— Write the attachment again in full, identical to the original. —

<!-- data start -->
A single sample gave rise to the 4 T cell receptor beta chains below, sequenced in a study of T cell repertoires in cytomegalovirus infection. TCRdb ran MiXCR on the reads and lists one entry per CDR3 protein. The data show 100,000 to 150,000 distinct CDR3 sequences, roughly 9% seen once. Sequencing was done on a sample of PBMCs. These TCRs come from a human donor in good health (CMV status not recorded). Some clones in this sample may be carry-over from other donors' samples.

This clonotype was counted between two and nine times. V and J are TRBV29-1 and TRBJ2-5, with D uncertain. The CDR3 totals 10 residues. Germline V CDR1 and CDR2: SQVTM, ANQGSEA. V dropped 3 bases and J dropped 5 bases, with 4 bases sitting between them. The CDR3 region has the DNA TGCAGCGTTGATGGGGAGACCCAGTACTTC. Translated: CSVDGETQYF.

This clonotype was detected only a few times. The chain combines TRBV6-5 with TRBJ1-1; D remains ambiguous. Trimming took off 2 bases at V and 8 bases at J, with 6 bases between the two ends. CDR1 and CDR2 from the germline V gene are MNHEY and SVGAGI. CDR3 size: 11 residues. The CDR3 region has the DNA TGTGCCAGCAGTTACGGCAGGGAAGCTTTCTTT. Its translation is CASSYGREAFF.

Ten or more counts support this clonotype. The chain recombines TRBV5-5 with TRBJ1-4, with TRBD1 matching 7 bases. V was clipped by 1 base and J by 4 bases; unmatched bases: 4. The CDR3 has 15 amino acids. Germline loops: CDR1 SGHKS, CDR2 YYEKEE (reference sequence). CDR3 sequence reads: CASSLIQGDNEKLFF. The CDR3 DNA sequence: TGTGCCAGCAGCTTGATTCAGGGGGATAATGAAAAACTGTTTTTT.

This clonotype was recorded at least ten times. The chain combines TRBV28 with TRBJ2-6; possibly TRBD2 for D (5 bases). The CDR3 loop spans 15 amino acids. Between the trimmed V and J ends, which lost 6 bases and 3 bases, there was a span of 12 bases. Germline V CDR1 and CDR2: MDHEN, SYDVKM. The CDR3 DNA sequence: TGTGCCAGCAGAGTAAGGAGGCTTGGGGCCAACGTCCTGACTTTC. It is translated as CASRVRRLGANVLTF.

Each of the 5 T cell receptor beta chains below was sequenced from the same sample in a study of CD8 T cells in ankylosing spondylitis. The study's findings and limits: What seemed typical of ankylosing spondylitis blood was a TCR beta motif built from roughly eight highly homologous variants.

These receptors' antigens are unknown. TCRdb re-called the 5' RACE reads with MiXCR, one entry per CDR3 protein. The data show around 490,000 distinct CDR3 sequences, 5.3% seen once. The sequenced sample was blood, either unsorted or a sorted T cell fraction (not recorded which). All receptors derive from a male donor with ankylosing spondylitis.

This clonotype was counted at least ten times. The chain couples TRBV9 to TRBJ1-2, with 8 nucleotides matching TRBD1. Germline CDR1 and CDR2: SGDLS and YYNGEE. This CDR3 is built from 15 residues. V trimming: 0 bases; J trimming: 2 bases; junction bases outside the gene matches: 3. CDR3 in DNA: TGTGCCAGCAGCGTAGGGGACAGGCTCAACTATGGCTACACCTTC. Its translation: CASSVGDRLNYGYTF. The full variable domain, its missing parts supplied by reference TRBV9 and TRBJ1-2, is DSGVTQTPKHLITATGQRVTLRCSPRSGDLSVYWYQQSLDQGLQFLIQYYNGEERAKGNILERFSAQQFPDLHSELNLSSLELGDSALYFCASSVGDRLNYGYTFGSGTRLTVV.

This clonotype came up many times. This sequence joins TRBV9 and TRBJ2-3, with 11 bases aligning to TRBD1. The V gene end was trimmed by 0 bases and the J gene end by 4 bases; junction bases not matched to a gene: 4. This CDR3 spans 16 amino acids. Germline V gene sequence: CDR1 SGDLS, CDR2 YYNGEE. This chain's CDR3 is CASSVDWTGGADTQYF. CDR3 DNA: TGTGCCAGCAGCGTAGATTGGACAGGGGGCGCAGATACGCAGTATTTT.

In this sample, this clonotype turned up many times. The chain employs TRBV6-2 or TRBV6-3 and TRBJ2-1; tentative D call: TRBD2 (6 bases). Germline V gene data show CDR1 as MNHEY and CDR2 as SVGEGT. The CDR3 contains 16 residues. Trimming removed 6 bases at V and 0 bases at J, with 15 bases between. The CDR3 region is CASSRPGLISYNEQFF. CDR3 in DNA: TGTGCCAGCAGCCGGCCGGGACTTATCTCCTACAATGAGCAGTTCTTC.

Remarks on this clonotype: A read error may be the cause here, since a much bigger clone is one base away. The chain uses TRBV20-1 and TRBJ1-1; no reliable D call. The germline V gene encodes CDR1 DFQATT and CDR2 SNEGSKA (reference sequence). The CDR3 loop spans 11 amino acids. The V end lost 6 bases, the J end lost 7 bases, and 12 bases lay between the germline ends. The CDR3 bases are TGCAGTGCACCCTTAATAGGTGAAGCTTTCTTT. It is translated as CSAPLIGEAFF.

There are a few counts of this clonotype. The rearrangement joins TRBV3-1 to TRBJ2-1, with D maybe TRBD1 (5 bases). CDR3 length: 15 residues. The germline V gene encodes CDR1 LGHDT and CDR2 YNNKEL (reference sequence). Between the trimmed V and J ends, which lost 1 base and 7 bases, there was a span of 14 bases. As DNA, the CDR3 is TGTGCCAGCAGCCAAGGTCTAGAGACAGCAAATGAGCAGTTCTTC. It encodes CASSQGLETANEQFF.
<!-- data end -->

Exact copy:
A single sample gave rise to the 4 T cell receptor beta chains below, sequenced in a study of T cell repertoires in cytomegalovirus infection. TCRdb ran MiXCR on the reads and lists one entry per CDR3 protein. The data show 100,000 to 150,000 distinct CDR3 sequences, roughly 9% seen once. Sequencing was done on a sample of PBMCs. These TCRs come from a human donor in good health (CMV status not recorded). Some clones in this sample may be carry-over from other donors' samples.

This clonotype was counted between two and nine times. V and J are TRBV29-1 and TRBJ2-5, with D uncertain. The CDR3 totals 10 residues. Germline V CDR1 and CDR2: SQVTM, ANQGSEA. V dropped 3 bases and J dropped 5 bases, with 4 bases sitting between them. The CDR3 region has the DNA TGCAGCGTTGATGGGGAGACCCAGTACTTC. Translated: CSVDGETQYF.

This clonotype was detected only a few times. The chain combines TRBV6-5 with TRBJ1-1; D remains ambiguous. Trimming took off 2 bases at V and 8 bases at J, with 6 bases between the two ends. CDR1 and CDR2 from the germline V gene are MNHEY and SVGAGI. CDR3 size: 11 residues. The CDR3 region has the DNA TGTGCCAGCAGTTACGGCAGGGAAGCTTTCTTT. Its translation is CASSYGREAFF.

Ten or more counts support this clonotype. The chain recombines TRBV5-5 with TRBJ1-4, with TRBD1 matching 7 bases. V was clipped by 1 base and J by 4 bases; unmatched bases: 4. The CDR3 has 15 amino acids. Germline loops: CDR1 SGHKS, CDR2 YYEKEE (reference sequence). CDR3 sequence reads: CASSLIQGDNEKLFF. The CDR3 DNA sequence: TGTGCCAGCAGCTTGATTCAGGGGGATAATGAAAAACTGTTTTTT.

This clonotype was recorded at least ten times. The chain combines TRBV28 with TRBJ2-6; possibly TRBD2 for D (5 bases). The CDR3 loop spans 15 amino acids. Between the trimmed V and J ends, which lost 6 bases and 3 bases, there was a span of 12 bases. Germline V CDR1 and CDR2: MDHEN, SYDVKM. The CDR3 DNA sequence: TGTGCCAGCAGAGTAAGGAGGCTTGGGGCCAACGTCCTGACTTTC. It is translated as CASRVRRLGANVLTF.

Each of the 5 T cell receptor beta chains below was sequenced from the same sample in a study of CD8 T cells in ankylosing spondylitis. The study's findings and limits: What seemed typical of ankylosing spondylitis blood was a TCR beta motif built from roughly eight highly homologous variants.

These receptors' antigens are unknown. TCRdb re-called the 5' RACE reads with MiXCR, one entry per CDR3 protein. The data show around 490,000 distinct CDR3 sequences, 5.3% seen once. The sequenced sample was blood, either unsorted or a sorted T cell fraction (not recorded which). All receptors derive from a male donor with ankylosing spondylitis.

This clonotype was counted at least ten times. The chain couples TRBV9 to TRBJ1-2, with 8 nucleotides matching TRBD1. Germline CDR1 and CDR2: SGDLS and YYNGEE. This CDR3 is built from 15 residues. V trimming: 0 bases; J trimming: 2 bases; junction bases outside the gene matches: 3. CDR3 in DNA: TGTGCCAGCAGCGTAGGGGACAGGCTCAACTATGGCTACACCTTC. Its translation: CASSVGDRLNYGYTF. The full variable domain, its missing parts supplied by reference TRBV9 and TRBJ1-2, is DSGVTQTPKHLITATGQRVTLRCSPRSGDLSVYWYQQSLDQGLQFLIQYYNGEERAKGNILERFSAQQFPDLHSELNLSSLELGDSALYFCASSVGDRLNYGYTFGSGTRLTVV.

This clonotype came up many times. This sequence joins TRBV9 and TRBJ2-3, with 11 bases aligning to TRBD1. The V gene end was trimmed by 0 bases and the J gene end by 4 bases; junction bases not matched to a gene: 4. This CDR3 spans 16 amino acids. Germline V gene sequence: CDR1 SGDLS, CDR2 YYNGEE. This chain's CDR3 is CASSVDWTGGADTQYF. CDR3 DNA: TGTGCCAGCAGCGTAGATTGGACAGGGGGCGCAGATACGCAGTATTTT.

In this sample, this clonotype turned up many times. The chain employs TRBV6-2 or TRBV6-3 and TRBJ2-1; tentative D call: TRBD2 (6 bases). Germline V gene data show CDR1 as MNHEY and CDR2 as SVGEGT. The CDR3 contains 16 residues. Trimming removed 6 bases at V and 0 bases at J, with 15 bases between. The CDR3 region is CASSRPGLISYNEQFF. CDR3 in DNA: TGTGCCAGCAGCCGGCCGGGACTTATCTCCTACAATGAGCAGTTCTTC.

Remarks on this clonotype: A read error may be the cause here, since a much bigger clone is one base away. The chain uses TRBV20-1 and TRBJ1-1; no reliable D call. The germline V gene encodes CDR1 DFQATT and CDR2 SNEGSKA (reference sequence). The CDR3 loop spans 11 amino acids. The V end lost 6 bases, the J end lost 7 bases, and 12 bases lay between the germline ends. The CDR3 bases are TGCAGTGCACCCTTAATAGGTGAAGCTTTCTTT. It is translated as CSAPLIGEAFF.

There are a few counts of this clonotype. The rearrangement joins TRBV3-1 to TRBJ2-1, with D maybe TRBD1 (5 bases). CDR3 length: 15 residues. The germline V gene encodes CDR1 LGHDT and CDR2 YNNKEL (reference sequence). Between the trimmed V and J ends, which lost 1 base and 7 bases, there was a span of 14 bases. As DNA, the CDR3 is TGTGCCAGCAGCCAAGGTCTAGAGACAGCAAATGAGCAGTTCTTC. It encodes CASSQGLETANEQFF.